Alfalfa Medicago sativa, is a perennial flowering plant in the pea family Fabaceae cultivated as an important forage crop in the US, Canada, Argentina, France, Australia, the Middle East, South Africa, and many other countries. The English name is adopted from the Spanish, originally alfalfez, which in turn is derived from the Arabic al-fisfisa “fresh fodder”. The Spanish name is widely used, particularly in the US but it is also known as lucerne in the UK, Australia, South Africa and New Zealand, erba medica in Italy, meaning medical herb, luzerne in France, and lucerne grass in South Asian English. It superficially resembles clover, with clusters of small purple flowers followed by fruits spiralled in 2 to 3 turns containing 10-20 seeds. Alfalfa has been cultivated by humans since at least the 4th century CE and has some use in herbal medicine.
Alfalfa is the most cultivated forage legume in the world. Worldwide production was around 436 million tons in 2006.The US is the largest alfalfa producer in the world, but considerable production is found in Canada, Argentina (primarily grazed), Southern Europe, Australia, South Africa, and the Middle East.
Traditional Ethnic Uses
Alfalfa has been used as an herbal medicine for over 1,500 years. Alfalfa is high in protein, calcium, plus other minerals, vitamins in the B group, vitamin C, vitamin D, vitamin E, and vitamin K.
In early Chinese medicines, physicians used young alfalfa leaves to treat disorders related to the digestive tract and the kidneys. In Ayurvedic medicine, physicians used the leaves for treating poor digestion. They made a cooling poultice from the seeds for boils. At the time, alfalfa was also believed to be beneficial to people suffering from arthritis and water retention.
Taste and Aroma Description
Alfalfa is generally used for medicinal purposes and rarely as a spice in cookery. Powdered, it has a strong herbal flavor, with a mildly bitter taste.
History/Region of Origin
A book on agriculture by the Roman writer Palladius, dated 4th century AD, includes a section about alfalfa. Palladius says: “One sow-down lasts ten years. The crop may be cut four or six times a year…. An [Roman] acre of it is abundantly sufficient for three horses all the year…. It may be given to cattle, but new provender is at first to be administered very sparingly, because it bloats up the cattle.” Palladius called alfalfa “medica”, a name that referred to the Medes, a people who lived in ancient Iran. The ancient Greeks and Romans believed, probably correctly, that the alfalfa plant came from the Medes land (in today’s Iran). (The ancient Greeks and Romans also used the name medica to mean a citron fruit, once again because it was believed to have come from the Medes land). The ancient Roman name medica is the root of the modern scientific name for the alfalfa genus, Medicago. Despite the report in Palladius and in some other Roman and ancient Greek writers, there is little evidence that alfalfa was in widespread use in the Mediterranean region in those days.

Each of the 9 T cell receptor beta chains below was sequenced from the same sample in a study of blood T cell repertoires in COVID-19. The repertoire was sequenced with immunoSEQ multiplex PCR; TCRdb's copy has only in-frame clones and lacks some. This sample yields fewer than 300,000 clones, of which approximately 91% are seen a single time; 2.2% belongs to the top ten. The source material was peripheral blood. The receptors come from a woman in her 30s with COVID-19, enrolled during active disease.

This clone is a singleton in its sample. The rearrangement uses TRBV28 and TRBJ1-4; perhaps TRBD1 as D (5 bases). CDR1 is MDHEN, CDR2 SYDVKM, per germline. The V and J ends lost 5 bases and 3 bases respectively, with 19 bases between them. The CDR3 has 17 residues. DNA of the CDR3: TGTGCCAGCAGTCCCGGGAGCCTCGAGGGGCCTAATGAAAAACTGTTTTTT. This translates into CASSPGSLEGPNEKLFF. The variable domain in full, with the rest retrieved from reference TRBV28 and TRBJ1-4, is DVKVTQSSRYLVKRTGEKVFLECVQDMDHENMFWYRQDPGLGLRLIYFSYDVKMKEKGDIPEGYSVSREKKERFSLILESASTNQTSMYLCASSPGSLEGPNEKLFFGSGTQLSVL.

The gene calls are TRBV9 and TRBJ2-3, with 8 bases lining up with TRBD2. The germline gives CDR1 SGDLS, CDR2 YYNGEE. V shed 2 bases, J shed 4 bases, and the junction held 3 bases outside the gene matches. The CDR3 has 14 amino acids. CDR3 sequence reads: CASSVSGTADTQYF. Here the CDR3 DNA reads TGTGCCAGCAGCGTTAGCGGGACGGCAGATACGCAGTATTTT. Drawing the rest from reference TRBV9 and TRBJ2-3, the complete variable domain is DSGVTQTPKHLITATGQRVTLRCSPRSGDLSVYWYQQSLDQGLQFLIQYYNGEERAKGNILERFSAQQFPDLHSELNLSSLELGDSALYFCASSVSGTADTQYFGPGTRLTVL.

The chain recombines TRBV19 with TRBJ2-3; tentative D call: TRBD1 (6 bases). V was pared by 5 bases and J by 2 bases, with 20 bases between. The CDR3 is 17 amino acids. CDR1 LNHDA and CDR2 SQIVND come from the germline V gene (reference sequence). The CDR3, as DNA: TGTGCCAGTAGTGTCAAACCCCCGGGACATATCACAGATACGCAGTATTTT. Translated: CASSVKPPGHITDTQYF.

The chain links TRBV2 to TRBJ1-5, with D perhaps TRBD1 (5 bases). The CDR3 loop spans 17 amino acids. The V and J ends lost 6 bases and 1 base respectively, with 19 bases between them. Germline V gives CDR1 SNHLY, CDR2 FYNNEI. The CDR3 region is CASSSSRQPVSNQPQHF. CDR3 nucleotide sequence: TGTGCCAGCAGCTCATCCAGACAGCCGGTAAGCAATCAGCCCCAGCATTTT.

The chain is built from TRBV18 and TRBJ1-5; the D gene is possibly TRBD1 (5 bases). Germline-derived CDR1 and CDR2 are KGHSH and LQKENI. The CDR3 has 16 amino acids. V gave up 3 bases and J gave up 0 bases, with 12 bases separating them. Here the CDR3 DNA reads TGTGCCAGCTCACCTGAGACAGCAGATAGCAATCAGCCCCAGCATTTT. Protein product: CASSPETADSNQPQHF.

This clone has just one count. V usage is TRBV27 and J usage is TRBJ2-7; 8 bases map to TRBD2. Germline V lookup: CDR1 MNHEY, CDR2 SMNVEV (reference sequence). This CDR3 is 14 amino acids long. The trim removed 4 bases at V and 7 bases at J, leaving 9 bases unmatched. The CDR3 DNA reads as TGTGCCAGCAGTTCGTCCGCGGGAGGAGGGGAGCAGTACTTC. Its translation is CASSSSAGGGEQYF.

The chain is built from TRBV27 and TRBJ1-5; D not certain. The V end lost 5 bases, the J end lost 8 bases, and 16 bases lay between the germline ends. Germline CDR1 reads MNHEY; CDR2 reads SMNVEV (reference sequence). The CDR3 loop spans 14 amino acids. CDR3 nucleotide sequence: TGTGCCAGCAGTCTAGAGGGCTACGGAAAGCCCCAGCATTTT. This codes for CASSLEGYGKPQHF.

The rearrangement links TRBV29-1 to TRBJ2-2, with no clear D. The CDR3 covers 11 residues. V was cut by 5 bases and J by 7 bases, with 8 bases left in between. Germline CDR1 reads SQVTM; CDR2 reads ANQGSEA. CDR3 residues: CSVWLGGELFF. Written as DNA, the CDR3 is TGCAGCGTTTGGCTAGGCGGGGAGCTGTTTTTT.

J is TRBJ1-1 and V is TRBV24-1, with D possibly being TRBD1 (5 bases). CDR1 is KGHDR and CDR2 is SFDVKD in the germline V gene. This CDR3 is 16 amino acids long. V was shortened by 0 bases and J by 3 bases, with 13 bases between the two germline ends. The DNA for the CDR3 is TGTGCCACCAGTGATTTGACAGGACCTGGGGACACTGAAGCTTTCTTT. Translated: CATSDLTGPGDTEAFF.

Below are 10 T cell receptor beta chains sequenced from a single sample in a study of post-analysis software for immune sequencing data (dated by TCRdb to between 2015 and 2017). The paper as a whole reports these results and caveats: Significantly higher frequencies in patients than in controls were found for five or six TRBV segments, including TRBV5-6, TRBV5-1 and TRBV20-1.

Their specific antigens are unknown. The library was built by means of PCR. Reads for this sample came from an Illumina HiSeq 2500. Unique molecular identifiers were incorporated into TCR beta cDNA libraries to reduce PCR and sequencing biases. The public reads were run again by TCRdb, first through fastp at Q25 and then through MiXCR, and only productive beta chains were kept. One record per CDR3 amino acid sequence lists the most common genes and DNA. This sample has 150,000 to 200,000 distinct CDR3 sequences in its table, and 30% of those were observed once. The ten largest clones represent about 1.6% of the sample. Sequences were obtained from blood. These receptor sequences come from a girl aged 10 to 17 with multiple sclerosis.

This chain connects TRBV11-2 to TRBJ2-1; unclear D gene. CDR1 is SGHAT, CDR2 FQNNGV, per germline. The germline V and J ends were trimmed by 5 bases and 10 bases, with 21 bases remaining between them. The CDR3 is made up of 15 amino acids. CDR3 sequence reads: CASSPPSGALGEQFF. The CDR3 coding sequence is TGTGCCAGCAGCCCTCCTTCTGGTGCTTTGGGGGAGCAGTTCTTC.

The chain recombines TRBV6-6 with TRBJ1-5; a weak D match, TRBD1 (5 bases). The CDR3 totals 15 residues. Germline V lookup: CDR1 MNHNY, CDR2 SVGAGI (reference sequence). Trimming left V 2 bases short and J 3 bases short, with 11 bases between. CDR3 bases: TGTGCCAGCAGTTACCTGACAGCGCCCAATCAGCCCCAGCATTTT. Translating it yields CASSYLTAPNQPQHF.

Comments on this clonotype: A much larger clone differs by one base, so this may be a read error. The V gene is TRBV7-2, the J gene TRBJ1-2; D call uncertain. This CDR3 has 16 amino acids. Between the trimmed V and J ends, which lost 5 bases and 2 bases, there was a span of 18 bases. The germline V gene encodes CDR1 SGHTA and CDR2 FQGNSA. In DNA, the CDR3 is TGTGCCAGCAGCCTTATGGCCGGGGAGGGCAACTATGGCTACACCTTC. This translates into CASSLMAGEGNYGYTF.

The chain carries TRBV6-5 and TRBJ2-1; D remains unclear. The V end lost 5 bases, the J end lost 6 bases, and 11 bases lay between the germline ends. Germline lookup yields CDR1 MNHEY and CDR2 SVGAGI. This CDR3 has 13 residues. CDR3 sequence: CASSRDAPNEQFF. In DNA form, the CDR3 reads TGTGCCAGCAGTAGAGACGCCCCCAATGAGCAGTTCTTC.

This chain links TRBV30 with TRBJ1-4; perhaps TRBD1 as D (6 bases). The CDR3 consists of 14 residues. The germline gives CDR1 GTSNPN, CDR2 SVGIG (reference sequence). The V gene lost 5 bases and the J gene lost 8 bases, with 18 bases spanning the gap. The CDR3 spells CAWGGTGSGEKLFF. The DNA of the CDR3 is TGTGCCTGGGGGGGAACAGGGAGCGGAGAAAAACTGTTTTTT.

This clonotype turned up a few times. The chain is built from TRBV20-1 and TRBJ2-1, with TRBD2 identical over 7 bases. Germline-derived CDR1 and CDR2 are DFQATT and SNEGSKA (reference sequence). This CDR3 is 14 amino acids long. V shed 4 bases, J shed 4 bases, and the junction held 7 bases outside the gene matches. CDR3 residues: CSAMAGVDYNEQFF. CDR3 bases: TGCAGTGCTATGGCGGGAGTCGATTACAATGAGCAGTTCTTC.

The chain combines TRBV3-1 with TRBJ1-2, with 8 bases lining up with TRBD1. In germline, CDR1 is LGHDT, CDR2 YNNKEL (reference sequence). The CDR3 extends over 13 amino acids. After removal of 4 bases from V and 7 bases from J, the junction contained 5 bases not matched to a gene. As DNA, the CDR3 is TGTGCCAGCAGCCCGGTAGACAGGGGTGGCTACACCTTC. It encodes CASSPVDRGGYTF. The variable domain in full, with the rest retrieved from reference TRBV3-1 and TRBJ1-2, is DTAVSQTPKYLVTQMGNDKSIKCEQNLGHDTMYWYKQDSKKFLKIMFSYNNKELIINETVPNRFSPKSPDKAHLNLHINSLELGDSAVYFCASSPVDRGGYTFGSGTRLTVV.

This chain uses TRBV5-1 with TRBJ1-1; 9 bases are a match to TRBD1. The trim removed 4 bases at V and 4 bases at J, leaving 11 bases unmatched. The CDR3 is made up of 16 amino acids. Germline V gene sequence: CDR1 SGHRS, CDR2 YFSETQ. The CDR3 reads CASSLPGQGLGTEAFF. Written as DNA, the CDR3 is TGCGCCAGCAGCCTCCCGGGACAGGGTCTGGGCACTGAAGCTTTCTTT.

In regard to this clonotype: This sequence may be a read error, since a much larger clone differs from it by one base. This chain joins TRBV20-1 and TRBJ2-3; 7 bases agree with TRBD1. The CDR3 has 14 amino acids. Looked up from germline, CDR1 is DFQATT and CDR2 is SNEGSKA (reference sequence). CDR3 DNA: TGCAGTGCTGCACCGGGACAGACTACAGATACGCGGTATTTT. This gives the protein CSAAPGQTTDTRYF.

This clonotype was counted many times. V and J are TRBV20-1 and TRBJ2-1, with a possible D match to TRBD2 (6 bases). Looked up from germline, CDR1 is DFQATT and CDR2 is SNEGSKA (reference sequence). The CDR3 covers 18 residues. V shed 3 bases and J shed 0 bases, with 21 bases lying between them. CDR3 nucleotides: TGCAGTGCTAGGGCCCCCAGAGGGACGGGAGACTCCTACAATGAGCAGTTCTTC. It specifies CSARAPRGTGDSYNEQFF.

The 13th century Arabic dictionary Lisan al-Arab says that “al-fiṣfiṣa” (alfalfa) is cultivated as an animal feed and consumed in both fresh and dried form. In medieval Spain, the Arabic name “al-fisfisa” mutated into the Spanish name “alfalfa”. Alfalfa in medieval Spain was cultivated as fodder for horses and had a reputation as the best fodder for them. In the 16th century, Spanish colonizers introduced alfalfa to the Americas as fodder for their horses. The English name “alfalfa” dates from mid-19th century far-west USA, from the Spanish. Alfalfa seeds were imported to California from Chile in the 1850s. That was the beginning of a rapid and extensive introduction of the crop over the western US States. In the North American colonies of the eastern US back in the 18th century it was called “lucerne” and lots of trials at growing it were made, but generally without getting satisfactory results. Relatively very little alfalfa is grown in the eastern US still today. Today in France and Germany, and also in Britain and Australia, alfalfa is usually called “lucerne” | “luzerne”, a word that arose in French in the 16th century. Since North and South America now produce a large part of the world’s output, the word “alfalfa” has been slowly entering into other languages besides English and Spanish.
Store in cool, dark, dry places.
A Few Ideas to Get You Started
Its primary use is as feed for high producing dairy cows—because of its high protein content and highly digestible fiber—and secondarily for beef cattle, horses, sheep, and goats. Humans also eat alfalfa sprouts in salads and sandwiches. Dehydrated alfalfa leaf is commercially available as a dietary supplement in several forms, such as tablets, powders and tea. Alfalfa is believed by some to be a galactagogue, a substance that induces lactation. Alfalfa can cause bloating in livestock, care must be taken with livestock grazing on alfalfa because of its high bloat hazard.